In 1969 seven groups went to the Wakhan. An American team (Hechtel) and an Austrian (Axt) went to Noshaq. A French group (Dabos) climbed Kishmi-Khan by opening a new route by its south-west pillar, while a Franco-Swiss group (Dittert) went to the region of Mandaras and climbed some five- thousanders. Isabelle and I went back for the third time to the Wakhan with a team from Lyon. We climbed the northern pillar of Shakhaur. A Japanese group went to the Pegish valley, and a French group to the Quala Panja valley to try Koh-e-Wakhan, the first ascent of which has been realized on the same date from the Pakistani side by Helga and Rudolph Lindner.1
Some summits are still waiting for lovers of beautiful problems. Lunkho-e-Hawar (6,872 m.) presents a wall 1,000-2,000 m. high and which stretches over several kilometres to the east as far as the Uparisina and to the west as far as the Lunkho-e-Dosare. More to the east, the Quala-e-Ust (6,300 m.)2 is virgin. The seven-thousanders have often been climbed only by a single route—walls of over 2,000 m. are not rare-around Shakhaur they reach 3,000 m. Beautiful granite pillars which remind you of the southern aspects of Mont Blanc but rise to 6,000-7,000 m. here and there. Let us mention for instance those we have seen on the Sad-Istragh, the Koh-e-Setara, the Saraghrar...
Notes on Summit Identification by Dr. A. Diemberger
Rahezom Zom North = Koh-e-Wakhan
In 1968 Henry and Isabella Agresti also reconnoitred Koh-e- Wakhan, the imposing summit in the south-east corner of the east glacier of the valley of Quala Panja. For this purpose they climbed two summits beside Col. Est (5,650 m.).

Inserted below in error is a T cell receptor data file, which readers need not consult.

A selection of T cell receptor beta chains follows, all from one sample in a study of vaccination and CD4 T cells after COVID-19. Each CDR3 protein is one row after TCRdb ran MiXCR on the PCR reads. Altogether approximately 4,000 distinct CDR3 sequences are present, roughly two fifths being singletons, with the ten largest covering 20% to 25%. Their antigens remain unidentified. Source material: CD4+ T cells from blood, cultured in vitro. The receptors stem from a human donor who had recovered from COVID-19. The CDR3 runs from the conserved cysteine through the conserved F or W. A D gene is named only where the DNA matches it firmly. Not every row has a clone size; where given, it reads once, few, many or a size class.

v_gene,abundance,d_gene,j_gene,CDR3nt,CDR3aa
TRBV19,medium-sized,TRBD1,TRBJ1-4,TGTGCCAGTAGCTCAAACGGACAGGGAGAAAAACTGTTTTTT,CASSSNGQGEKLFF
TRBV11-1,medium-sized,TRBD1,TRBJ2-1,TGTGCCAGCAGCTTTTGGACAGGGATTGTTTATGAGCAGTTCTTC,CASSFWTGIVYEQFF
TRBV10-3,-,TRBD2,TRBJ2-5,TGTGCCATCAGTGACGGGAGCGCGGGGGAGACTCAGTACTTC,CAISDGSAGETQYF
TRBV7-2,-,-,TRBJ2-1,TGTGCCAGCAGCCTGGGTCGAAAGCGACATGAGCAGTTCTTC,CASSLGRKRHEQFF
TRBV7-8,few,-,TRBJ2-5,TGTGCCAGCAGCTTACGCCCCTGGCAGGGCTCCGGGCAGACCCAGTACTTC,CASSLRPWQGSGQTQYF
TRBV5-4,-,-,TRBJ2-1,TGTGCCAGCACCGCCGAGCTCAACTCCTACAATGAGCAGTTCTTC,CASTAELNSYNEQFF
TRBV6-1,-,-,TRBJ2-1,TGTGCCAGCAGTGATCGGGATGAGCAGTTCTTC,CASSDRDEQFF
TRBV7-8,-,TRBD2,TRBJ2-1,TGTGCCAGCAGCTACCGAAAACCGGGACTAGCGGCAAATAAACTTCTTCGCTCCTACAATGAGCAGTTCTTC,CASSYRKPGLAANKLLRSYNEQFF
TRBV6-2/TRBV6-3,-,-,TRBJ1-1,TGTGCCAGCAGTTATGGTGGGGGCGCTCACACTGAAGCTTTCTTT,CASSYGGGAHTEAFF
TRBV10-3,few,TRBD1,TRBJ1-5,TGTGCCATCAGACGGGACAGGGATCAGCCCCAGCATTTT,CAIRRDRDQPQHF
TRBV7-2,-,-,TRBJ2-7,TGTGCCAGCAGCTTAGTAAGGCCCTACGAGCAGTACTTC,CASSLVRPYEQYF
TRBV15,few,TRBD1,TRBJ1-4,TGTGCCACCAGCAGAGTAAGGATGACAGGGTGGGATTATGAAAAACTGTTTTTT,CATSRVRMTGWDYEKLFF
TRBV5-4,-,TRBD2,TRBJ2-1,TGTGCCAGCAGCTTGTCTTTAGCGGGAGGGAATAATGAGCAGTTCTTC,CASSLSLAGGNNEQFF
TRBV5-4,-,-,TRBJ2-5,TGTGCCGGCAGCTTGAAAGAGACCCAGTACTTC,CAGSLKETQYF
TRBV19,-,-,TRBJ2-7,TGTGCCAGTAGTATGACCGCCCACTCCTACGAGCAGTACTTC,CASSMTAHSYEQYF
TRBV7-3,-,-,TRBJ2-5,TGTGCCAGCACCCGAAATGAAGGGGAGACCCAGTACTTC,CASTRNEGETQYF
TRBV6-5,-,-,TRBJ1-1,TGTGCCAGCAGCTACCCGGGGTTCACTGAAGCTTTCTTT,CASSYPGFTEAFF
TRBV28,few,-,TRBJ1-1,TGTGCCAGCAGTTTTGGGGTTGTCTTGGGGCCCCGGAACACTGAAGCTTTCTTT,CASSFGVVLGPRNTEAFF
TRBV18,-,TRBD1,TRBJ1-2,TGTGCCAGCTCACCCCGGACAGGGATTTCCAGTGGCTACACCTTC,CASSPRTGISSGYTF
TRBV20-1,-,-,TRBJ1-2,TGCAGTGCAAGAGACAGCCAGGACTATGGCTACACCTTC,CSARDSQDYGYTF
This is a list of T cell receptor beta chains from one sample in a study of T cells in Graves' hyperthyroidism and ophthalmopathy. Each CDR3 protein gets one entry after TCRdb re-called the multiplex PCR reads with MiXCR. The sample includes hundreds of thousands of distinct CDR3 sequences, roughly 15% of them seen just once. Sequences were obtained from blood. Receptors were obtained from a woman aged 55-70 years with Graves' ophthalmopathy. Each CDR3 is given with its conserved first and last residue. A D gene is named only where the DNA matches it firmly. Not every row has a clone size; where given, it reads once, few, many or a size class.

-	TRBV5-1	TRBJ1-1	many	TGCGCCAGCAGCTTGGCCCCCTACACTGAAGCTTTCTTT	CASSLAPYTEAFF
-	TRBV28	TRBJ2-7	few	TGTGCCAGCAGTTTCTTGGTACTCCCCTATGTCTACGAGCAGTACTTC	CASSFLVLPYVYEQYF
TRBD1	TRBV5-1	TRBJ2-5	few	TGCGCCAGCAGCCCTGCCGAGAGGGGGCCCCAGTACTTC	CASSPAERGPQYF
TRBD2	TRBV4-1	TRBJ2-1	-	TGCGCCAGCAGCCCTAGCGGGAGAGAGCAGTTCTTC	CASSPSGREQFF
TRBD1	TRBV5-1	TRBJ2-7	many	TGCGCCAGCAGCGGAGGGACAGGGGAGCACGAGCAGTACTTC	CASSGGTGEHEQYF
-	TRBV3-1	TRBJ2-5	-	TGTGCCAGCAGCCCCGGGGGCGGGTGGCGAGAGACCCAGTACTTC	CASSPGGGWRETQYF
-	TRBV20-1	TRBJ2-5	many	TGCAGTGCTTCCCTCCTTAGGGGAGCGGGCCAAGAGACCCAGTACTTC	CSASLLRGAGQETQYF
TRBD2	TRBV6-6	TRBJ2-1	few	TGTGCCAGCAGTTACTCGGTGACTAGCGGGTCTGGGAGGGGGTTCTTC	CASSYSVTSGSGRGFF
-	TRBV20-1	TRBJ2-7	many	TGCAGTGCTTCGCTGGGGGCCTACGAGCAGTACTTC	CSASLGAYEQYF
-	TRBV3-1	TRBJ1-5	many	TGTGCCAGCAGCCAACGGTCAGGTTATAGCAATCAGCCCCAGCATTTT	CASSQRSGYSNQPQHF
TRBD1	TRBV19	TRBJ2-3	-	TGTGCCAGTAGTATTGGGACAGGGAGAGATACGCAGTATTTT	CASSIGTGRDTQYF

Southwards from Koh-e-Wakhan, and separated by a Col, towers another high peak which appears to belong to the system of Koh-e-Wakhan. Dr. Gerald Gruber names, in OAZ Fg. 1365,
these two peaks Rahezom Zom North and South Height according to Agresti: North peak 6,400 m. South peak 6,636 m. Height according to Gruber: North peak 6,535 m. South peak 6,502 m. (taken from quarter inch and from Wala maps).
In 1969 Helga and Rudolf Lindner attacked both peaks from the south, from Chitral. From the Chi-Gari glacier, that is from south-west, they reached by step cutting, the big Col between the north and south peaks. They named this beautiful and broad Col ‘Silver Saddle’.
From Silver Saddle they scaled first on 4.8.69 the North peak and thereafter on 6.8.69 the South peak. They found that the South peak was higher than the North peak. The altitude meter showed a difference of approx 120 m. It would have been purposeful—and H. Agresti and G. Gruber would have agreed to it—to give the name Koh-e-Wakhan to the North peak. It lies on the border ridge between Wakhan and Chitral and is accessible from Wakhan. The name Rahezom Zom could be for the South peak which exists totally independent of the North peak It is pushed towards Chitral. Provisional height approx: Koh- e-Wakhan above 6,400 m., Rahezom Zom about 6,550 m The Lindners found no sign of any previous climbing on the North peak. On the peak edge one could only ride. Clear peak photos show, in the east Ouala Wust, above 6,300 m„ and Baba-Tangi above 6,500 m.
An Alpine Magazine reported a scaling of Koh-e-Wakhan from the north side on 2.8.69. That is, two days before the scaling of the Lindner team. Now the problem has been cleared. On 2.8.69 a French team came from north side up to the cornices below the summit of Koh-e-Wakhan, but could not reach the summit.
Further notes on the article by Henri Agresti in the Himalayan Journal, Vol. XXIX, 1969, by Dr. A. Diemberger.
The credit to Henry Agresti regarding the opening up of the Ouala Panja Valley cannot be sufficiently stressed. A few more remarks on the article on pp. 65 and 66, and on the ridge sketch.